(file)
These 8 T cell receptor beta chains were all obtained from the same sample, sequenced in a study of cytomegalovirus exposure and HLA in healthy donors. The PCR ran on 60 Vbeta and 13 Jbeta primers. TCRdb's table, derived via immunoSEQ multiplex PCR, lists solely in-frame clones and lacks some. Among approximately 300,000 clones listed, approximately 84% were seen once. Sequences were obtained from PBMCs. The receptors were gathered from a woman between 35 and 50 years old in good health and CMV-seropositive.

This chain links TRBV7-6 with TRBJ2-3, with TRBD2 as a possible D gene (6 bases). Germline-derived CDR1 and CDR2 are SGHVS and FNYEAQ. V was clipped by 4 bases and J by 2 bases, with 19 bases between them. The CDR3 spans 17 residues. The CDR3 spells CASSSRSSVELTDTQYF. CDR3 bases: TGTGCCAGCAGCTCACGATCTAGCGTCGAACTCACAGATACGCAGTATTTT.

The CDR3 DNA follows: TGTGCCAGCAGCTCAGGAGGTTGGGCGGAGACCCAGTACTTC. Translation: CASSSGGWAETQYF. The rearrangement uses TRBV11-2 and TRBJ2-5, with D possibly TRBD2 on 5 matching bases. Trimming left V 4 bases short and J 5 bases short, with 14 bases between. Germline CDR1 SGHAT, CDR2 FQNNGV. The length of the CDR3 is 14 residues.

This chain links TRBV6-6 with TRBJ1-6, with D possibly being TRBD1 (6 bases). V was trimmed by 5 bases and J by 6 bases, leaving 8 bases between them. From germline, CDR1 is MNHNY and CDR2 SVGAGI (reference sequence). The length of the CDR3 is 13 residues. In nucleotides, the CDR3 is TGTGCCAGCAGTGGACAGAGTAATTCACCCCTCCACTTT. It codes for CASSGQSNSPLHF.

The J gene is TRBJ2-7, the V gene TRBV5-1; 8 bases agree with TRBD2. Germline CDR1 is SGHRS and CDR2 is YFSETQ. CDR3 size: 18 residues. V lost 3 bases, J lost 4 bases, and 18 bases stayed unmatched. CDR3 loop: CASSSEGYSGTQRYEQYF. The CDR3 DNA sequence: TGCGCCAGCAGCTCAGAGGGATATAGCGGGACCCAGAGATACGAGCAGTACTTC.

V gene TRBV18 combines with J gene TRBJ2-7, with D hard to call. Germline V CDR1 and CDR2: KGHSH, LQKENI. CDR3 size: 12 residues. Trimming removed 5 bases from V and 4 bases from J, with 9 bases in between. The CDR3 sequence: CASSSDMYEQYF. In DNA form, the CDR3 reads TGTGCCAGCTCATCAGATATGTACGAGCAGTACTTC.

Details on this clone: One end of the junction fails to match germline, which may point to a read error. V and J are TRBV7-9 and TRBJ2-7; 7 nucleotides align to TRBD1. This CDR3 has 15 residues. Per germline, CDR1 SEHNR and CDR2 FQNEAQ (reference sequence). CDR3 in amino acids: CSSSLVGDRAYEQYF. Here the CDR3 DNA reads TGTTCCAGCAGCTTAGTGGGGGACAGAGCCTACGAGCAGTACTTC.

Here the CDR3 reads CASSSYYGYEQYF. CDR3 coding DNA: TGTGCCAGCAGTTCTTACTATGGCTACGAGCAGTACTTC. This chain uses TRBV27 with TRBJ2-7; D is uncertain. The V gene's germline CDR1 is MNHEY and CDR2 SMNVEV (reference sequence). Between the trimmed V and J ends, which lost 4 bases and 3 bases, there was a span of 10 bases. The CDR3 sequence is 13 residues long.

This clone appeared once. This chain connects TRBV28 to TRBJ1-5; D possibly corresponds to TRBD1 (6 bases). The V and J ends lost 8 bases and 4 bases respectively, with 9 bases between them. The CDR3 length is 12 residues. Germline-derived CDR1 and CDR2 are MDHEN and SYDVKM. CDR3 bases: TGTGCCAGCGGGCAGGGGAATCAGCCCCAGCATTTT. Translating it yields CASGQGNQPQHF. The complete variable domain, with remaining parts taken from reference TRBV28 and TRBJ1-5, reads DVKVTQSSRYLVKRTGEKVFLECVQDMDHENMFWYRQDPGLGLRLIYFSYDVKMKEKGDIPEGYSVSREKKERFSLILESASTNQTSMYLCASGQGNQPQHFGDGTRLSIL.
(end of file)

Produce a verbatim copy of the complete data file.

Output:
These 8 T cell receptor beta chains were all obtained from the same sample, sequenced in a study of cytomegalovirus exposure and HLA in healthy donors. The PCR ran on 60 Vbeta and 13 Jbeta primers. TCRdb's table, derived via immunoSEQ multiplex PCR, lists solely in-frame clones and lacks some. Among approximately 300,000 clones listed, approximately 84% were seen once. Sequences were obtained from PBMCs. The receptors were gathered from a woman between 35 and 50 years old in good health and CMV-seropositive.

This chain links TRBV7-6 with TRBJ2-3, with TRBD2 as a possible D gene (6 bases). Germline-derived CDR1 and CDR2 are SGHVS and FNYEAQ. V was clipped by 4 bases and J by 2 bases, with 19 bases between them. The CDR3 spans 17 residues. The CDR3 spells CASSSRSSVELTDTQYF. CDR3 bases: TGTGCCAGCAGCTCACGATCTAGCGTCGAACTCACAGATACGCAGTATTTT.

The CDR3 DNA follows: TGTGCCAGCAGCTCAGGAGGTTGGGCGGAGACCCAGTACTTC. Translation: CASSSGGWAETQYF. The rearrangement uses TRBV11-2 and TRBJ2-5, with D possibly TRBD2 on 5 matching bases. Trimming left V 4 bases short and J 5 bases short, with 14 bases between. Germline CDR1 SGHAT, CDR2 FQNNGV. The length of the CDR3 is 14 residues.

This chain links TRBV6-6 with TRBJ1-6, with D possibly being TRBD1 (6 bases). V was trimmed by 5 bases and J by 6 bases, leaving 8 bases between them. From germline, CDR1 is MNHNY and CDR2 SVGAGI (reference sequence). The length of the CDR3 is 13 residues. In nucleotides, the CDR3 is TGTGCCAGCAGTGGACAGAGTAATTCACCCCTCCACTTT. It codes for CASSGQSNSPLHF.

The J gene is TRBJ2-7, the V gene TRBV5-1; 8 bases agree with TRBD2. Germline CDR1 is SGHRS and CDR2 is YFSETQ. CDR3 size: 18 residues. V lost 3 bases, J lost 4 bases, and 18 bases stayed unmatched. CDR3 loop: CASSSEGYSGTQRYEQYF. The CDR3 DNA sequence: TGCGCCAGCAGCTCAGAGGGATATAGCGGGACCCAGAGATACGAGCAGTACTTC.

V gene TRBV18 combines with J gene TRBJ2-7, with D hard to call. Germline V CDR1 and CDR2: KGHSH, LQKENI. CDR3 size: 12 residues. Trimming removed 5 bases from V and 4 bases from J, with 9 bases in between. The CDR3 sequence: CASSSDMYEQYF. In DNA form, the CDR3 reads TGTGCCAGCTCATCAGATATGTACGAGCAGTACTTC.

Details on this clone: One end of the junction fails to match germline, which may point to a read error. V and J are TRBV7-9 and TRBJ2-7; 7 nucleotides align to TRBD1. This CDR3 has 15 residues. Per germline, CDR1 SEHNR and CDR2 FQNEAQ (reference sequence). CDR3 in amino acids: CSSSLVGDRAYEQYF. Here the CDR3 DNA reads TGTTCCAGCAGCTTAGTGGGGGACAGAGCCTACGAGCAGTACTTC.

Here the CDR3 reads CASSSYYGYEQYF. CDR3 coding DNA: TGTGCCAGCAGTTCTTACTATGGCTACGAGCAGTACTTC. This chain uses TRBV27 with TRBJ2-7; D is uncertain. The V gene's germline CDR1 is MNHEY and CDR2 SMNVEV (reference sequence). Between the trimmed V and J ends, which lost 4 bases and 3 bases, there was a span of 10 bases. The CDR3 sequence is 13 residues long.

This clone appeared once. This chain connects TRBV28 to TRBJ1-5; D possibly corresponds to TRBD1 (6 bases). The V and J ends lost 8 bases and 4 bases respectively, with 9 bases between them. The CDR3 length is 12 residues. Germline-derived CDR1 and CDR2 are MDHEN and SYDVKM. CDR3 bases: TGTGCCAGCGGGCAGGGGAATCAGCCCCAGCATTTT. Translating it yields CASGQGNQPQHF. The complete variable domain, with remaining parts taken from reference TRBV28 and TRBJ1-5, reads DVKVTQSSRYLVKRTGEKVFLECVQDMDHENMFWYRQDPGLGLRLIYFSYDVKMKEKGDIPEGYSVSREKKERFSLILESASTNQTSMYLCASGQGNQPQHFGDGTRLSIL.